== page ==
Kristin LaTour – poems
1. Items Valuable to a Dying Man (with audio by the author and Nic Sebastian)
…. - Still image remix by Nic Sebastian
2. To My Friend who Pets Bees in Her Garden (with audio by the author)
3. Life in a Fifth Grade Diorama (with audio by the author)
4. Littoral (with audio by the author)
…. - Video remix by Othniel Smith
5. This Long Winter (with audio by the author and Nic Sebastian)
…. - Video remix by Nic Sebastian
Items Valuable to a Dying Man
(Read by Kristin LaTour)
(Read by Nic Sebastian)
download audioHe requires edges: of sheets of white paper,
steel serrated knives, or granite cliff faces
when he awakens from a cold night’s sleep.
His fingers twitch as they release the hand
of a featherhaired child who led him through
the burning dreamland of his youth, all
the lives he touched and destroyed.
Give him cream without coffee then,
swirled with the syrupy berries of regret
since his eyes are also rippled with pink.
Pour it into a white demitasse cup, placed
on a cracked saucer so it reminds him
of the smallness of time and the precariousness
of trying to accomplish even simple things, like a sip.
He will want to look at something stable, say
a still life of a possum or armadillo, dead
on the side of a dirt road edged with creosote.
It reminds him of what he once knew as truth:
God created the fish of the sea, the birds in the air
and all the animals on land to die, but not Man.
He wanted Man to live. At this, he may imagine a photo
from his wedding day and curse his wife, but lovingly,
without regret. The man will not want visitors
as he falls back into his pillow, moangasping
and dribbling spittle. Let him be as his bones settle
amongst his skin, the cartilage and sinew like
his long-gone hound’s rawhide chew toys. He needs only
that child’s smooth fingers again, the light of the fire
burning his past to ashes and charcoal, his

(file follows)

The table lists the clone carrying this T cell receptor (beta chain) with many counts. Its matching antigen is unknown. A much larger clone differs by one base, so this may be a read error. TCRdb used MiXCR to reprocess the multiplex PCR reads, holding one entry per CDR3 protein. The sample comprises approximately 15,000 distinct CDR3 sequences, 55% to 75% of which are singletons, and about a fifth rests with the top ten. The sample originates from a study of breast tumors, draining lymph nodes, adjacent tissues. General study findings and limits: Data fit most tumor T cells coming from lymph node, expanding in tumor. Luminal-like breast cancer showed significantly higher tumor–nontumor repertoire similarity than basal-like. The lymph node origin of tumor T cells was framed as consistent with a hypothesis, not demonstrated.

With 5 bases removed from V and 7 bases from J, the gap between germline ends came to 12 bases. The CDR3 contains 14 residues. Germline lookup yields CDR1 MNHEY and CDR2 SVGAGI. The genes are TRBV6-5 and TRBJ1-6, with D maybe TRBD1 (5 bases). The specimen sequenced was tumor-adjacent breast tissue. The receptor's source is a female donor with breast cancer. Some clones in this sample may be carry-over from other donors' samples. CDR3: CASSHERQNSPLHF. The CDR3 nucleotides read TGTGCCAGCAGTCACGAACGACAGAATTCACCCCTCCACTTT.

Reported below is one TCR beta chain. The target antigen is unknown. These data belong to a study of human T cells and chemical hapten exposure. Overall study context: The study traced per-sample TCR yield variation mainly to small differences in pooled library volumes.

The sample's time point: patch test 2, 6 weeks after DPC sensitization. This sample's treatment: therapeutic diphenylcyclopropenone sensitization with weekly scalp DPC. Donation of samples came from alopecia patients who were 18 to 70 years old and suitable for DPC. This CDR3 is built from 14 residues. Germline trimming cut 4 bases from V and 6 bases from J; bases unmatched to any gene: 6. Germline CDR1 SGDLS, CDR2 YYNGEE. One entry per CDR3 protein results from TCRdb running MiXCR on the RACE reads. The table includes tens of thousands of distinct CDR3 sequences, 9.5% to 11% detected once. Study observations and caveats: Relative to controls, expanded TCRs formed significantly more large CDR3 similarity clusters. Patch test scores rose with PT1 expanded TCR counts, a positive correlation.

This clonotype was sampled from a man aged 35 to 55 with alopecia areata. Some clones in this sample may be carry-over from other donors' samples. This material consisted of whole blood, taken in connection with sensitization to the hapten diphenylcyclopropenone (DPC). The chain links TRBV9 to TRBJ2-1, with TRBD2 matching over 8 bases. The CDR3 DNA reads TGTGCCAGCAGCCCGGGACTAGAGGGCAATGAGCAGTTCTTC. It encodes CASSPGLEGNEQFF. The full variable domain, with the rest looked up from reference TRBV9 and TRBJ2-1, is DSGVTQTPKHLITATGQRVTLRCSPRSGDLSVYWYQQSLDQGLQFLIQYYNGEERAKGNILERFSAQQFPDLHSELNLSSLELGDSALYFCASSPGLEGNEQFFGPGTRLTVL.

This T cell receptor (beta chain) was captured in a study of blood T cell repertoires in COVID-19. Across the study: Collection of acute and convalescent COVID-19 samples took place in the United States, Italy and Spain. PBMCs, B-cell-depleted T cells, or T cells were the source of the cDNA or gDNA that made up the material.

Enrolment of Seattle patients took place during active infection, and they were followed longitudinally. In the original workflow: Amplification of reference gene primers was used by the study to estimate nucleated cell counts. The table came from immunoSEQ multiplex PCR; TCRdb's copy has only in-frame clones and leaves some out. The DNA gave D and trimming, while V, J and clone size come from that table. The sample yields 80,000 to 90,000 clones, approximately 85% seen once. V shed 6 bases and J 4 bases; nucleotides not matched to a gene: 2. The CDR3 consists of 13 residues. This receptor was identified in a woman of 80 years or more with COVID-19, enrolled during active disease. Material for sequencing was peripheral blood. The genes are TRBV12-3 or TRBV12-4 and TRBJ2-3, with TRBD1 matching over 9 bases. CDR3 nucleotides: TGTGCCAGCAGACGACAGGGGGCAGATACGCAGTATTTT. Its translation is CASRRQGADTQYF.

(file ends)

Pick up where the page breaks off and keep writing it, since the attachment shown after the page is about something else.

rattling breath to jaggedly slow, cease, move on.
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To My Friend who Pets Bees in Her Garden
after seeing Paul Stankard’s Honeybee Swarming a Floral Hive Cluster
(Read by Ruth Foley)
Be happy they are encased in glass—
clearly if you tried to touch them
a sweet sting would tell it true:
honey is sacred and their buzz
is a song of golden gods.
It’s true that the flowers seldom grow
so close to a hive, but listen, the blue
of their petals protects from the sun
or rain, catching drops before
they hit the comb. You wonder
about symbol and metaphor—the glass
sphere, the number of bees, nineteen,
the way they all seem to fly north, then east.
Each bee made of at least fifteen drops
of glass, each hexagon precise and paper-thin.
Stop counting, I tell you. Have faith.
You say it is sand, but no. This
time, it’s honey.
(First published in Cider Press Review)
back to top
Life in a Fifth Grade Diorama
(Read by Kristin LaTour)
download audioI want to break the fourth wall,
come crashing into real life
falling from the table top onto soft shag.
Instead, I stay here in a half-ass version of history
with dyed green pine shavings underfoot
and blue acrylic sky with cotton ball clouds.
I think I am a farmer or maybe
a father looking for his child.
Behind me is a drawn log cabin
with grey crayon smoke curling up from the chimney.
There’s a gun in my hand, but it’s pointing at
nothing in particular.
I can see a cardboard table with four misshapen legs
topped with what might be a bowl of soup,
a grenade or an acorn.
I wish I had a mirror so I could tell
what my role is,
know what I’m supposed to represent;
yesterday I was a soldier in the jungles of Vietnam,
and tomorrow I hope to be back with my comrades
and not be so out in the open, obsessed
with the smell of poltergeists, waiting for the radio’s address.
(First published in Fifth Wednesday)
She lay on that rock
buoyed by life and the warm sea.
Her rounded breasts fell
to each side of her ribcage;
her arms reached down
to let her fingers play in the water.
I could not see her face,
turned as it was from mine,
but her hair, her hair
was what I wanted:
long as my leg,
curly as the chips that fall
from the boat maker’s plane,
brown as the wood planks
that shine on the deck.
I wanted to wrap my fingers
in the mass like fish hiding in coral.
I wanted to bury my face
in her neck and smell the salt sea.
and when he said quiet
he meant the silence that lives between lathe and plaster
the snow falling on the pines
and the nest left bare and dangling
her lips stained with wine
his hand clenching the fork
what she meant by feed
what he meant by full
the darkness sliding over the table
candles not lit and the light burned out
her muffled breath
his pursed lips
Video process notes can be be read here.
Kristin LaTour’s most recent chapbook is Agoraphobia, from Dancing Girl Press (2013), as well as two others: Blood (Naked Mannequin Press 2009) and Town Limits (Pudding House Press 2007). Her poetry has appeared in journals such as Fifth Wednesday, Cider Press, After Hours, dirtcakes, qarrstiluni, and The Adroit Journal. She teaches at Joliet Jr. College and lives in Aurora, IL with her writer husband, a lovebird, and two dogitos. Readers can find more information at http://www.kristinlatour.com.